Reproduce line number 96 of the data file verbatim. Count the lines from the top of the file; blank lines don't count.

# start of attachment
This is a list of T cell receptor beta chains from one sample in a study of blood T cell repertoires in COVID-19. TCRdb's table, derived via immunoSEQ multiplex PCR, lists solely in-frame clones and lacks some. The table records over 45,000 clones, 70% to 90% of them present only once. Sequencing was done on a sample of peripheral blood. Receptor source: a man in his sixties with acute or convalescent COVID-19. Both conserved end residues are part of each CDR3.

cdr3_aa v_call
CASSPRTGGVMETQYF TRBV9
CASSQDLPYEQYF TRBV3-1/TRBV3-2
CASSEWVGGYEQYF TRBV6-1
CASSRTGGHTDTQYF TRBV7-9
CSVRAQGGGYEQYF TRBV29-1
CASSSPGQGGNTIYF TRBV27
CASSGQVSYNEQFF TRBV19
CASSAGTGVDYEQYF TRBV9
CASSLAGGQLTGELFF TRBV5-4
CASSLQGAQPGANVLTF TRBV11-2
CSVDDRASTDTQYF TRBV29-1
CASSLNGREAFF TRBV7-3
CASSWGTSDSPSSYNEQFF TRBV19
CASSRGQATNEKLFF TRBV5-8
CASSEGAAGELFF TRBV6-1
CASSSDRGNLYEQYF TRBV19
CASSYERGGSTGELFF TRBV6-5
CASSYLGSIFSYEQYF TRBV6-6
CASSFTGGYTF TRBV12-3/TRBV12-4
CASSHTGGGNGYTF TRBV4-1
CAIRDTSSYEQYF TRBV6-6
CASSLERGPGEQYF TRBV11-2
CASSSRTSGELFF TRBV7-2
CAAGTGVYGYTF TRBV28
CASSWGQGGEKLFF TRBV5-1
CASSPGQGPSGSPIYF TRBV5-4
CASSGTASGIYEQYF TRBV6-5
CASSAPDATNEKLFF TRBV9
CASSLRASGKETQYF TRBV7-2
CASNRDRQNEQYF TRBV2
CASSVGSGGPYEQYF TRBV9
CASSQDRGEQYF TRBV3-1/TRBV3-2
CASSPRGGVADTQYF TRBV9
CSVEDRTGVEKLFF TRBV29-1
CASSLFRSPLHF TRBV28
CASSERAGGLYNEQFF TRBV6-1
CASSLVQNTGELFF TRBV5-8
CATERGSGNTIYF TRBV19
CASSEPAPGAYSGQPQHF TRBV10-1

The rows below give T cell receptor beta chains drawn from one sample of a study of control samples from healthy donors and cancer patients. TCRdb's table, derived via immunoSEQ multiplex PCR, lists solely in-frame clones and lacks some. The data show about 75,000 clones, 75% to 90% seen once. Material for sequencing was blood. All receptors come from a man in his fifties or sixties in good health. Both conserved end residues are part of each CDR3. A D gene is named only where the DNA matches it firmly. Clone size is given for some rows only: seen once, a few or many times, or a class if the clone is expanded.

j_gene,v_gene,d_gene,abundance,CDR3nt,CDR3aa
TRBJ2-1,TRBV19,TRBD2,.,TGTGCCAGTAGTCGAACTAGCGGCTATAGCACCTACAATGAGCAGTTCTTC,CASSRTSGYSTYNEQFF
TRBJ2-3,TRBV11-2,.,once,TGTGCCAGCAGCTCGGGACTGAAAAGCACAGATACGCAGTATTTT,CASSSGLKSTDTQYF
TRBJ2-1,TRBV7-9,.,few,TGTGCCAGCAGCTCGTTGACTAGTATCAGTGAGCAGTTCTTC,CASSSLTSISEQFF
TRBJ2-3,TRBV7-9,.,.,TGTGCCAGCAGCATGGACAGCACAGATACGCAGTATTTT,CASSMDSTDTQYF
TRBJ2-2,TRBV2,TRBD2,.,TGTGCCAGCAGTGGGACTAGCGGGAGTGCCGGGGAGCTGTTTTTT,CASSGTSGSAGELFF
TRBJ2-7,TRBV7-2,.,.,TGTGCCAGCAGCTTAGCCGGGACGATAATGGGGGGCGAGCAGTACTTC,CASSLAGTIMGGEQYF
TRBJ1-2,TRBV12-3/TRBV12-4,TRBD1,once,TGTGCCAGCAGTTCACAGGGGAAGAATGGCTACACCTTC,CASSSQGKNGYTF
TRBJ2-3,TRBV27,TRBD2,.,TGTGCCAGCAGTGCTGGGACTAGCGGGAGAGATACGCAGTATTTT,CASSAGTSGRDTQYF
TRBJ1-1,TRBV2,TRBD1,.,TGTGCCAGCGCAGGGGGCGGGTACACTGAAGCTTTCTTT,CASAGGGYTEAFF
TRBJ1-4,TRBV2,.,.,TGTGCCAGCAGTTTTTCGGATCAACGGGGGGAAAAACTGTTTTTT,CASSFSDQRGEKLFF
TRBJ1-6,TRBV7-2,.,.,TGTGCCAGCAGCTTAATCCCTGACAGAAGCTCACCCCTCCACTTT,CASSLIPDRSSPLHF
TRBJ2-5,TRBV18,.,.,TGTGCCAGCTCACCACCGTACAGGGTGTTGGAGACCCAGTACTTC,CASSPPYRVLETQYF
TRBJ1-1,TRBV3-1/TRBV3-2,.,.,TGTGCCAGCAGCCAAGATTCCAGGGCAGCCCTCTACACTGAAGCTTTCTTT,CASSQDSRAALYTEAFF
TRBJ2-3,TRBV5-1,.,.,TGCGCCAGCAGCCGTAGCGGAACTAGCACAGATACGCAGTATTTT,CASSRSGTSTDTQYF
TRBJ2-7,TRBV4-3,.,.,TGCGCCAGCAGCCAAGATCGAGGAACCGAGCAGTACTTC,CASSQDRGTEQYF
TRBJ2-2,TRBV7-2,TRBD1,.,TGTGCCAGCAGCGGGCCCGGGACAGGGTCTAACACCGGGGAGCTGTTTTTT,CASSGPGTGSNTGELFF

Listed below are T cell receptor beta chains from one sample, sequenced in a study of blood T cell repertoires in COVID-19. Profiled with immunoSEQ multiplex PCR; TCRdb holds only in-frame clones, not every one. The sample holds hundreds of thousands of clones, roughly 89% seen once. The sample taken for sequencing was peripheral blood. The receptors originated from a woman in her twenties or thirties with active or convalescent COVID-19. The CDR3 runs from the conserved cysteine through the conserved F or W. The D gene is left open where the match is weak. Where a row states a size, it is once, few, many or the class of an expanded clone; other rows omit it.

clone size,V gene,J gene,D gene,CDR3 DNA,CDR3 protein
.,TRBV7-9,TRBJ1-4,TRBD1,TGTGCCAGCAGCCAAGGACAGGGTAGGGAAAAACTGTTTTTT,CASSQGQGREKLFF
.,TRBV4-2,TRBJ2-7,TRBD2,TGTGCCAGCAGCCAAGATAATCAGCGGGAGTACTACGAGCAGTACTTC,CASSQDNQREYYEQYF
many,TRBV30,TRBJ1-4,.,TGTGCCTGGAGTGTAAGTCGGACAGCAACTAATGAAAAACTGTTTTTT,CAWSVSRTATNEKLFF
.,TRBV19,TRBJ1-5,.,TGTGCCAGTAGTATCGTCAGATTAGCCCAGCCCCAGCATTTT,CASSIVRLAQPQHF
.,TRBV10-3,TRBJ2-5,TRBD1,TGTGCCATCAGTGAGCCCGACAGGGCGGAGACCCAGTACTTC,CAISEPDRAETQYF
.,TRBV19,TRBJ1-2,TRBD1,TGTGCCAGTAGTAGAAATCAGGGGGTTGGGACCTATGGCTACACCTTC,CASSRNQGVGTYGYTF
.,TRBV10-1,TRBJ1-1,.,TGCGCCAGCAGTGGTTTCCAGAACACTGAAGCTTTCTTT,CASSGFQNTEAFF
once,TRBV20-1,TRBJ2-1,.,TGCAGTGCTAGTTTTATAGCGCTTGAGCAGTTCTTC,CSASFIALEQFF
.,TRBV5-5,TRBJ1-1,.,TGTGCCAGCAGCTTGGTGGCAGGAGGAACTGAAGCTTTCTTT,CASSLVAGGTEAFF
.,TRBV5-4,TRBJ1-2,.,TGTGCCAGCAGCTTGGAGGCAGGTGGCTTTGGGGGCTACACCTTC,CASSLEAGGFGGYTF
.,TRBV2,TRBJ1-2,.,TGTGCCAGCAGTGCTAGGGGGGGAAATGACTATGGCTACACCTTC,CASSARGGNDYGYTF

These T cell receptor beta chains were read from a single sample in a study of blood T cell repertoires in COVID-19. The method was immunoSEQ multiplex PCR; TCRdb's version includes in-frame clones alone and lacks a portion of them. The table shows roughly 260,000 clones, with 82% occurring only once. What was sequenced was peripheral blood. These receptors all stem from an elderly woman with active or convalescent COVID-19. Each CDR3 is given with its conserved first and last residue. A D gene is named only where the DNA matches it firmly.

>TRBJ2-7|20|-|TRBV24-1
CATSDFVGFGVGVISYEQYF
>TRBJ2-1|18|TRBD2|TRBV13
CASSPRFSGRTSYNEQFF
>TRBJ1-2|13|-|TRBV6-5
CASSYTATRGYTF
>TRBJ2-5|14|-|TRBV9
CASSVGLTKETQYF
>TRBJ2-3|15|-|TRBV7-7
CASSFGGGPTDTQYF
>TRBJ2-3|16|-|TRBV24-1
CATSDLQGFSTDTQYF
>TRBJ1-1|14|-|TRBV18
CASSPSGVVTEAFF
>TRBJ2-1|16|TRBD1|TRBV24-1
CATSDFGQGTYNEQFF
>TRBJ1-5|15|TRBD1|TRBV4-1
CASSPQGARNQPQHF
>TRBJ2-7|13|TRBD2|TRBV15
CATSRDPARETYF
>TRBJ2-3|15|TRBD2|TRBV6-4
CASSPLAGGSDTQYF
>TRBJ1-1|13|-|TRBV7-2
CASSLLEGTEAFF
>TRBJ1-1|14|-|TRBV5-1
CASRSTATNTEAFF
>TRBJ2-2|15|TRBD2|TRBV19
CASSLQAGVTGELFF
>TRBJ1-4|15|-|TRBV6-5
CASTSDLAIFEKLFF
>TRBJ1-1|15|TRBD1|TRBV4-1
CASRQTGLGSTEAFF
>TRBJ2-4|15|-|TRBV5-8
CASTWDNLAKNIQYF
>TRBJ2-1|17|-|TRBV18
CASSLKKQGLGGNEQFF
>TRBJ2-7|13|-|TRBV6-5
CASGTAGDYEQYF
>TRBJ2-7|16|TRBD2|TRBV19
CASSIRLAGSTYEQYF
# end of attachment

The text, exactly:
>TRBJ1-1|13|-|TRBV7-2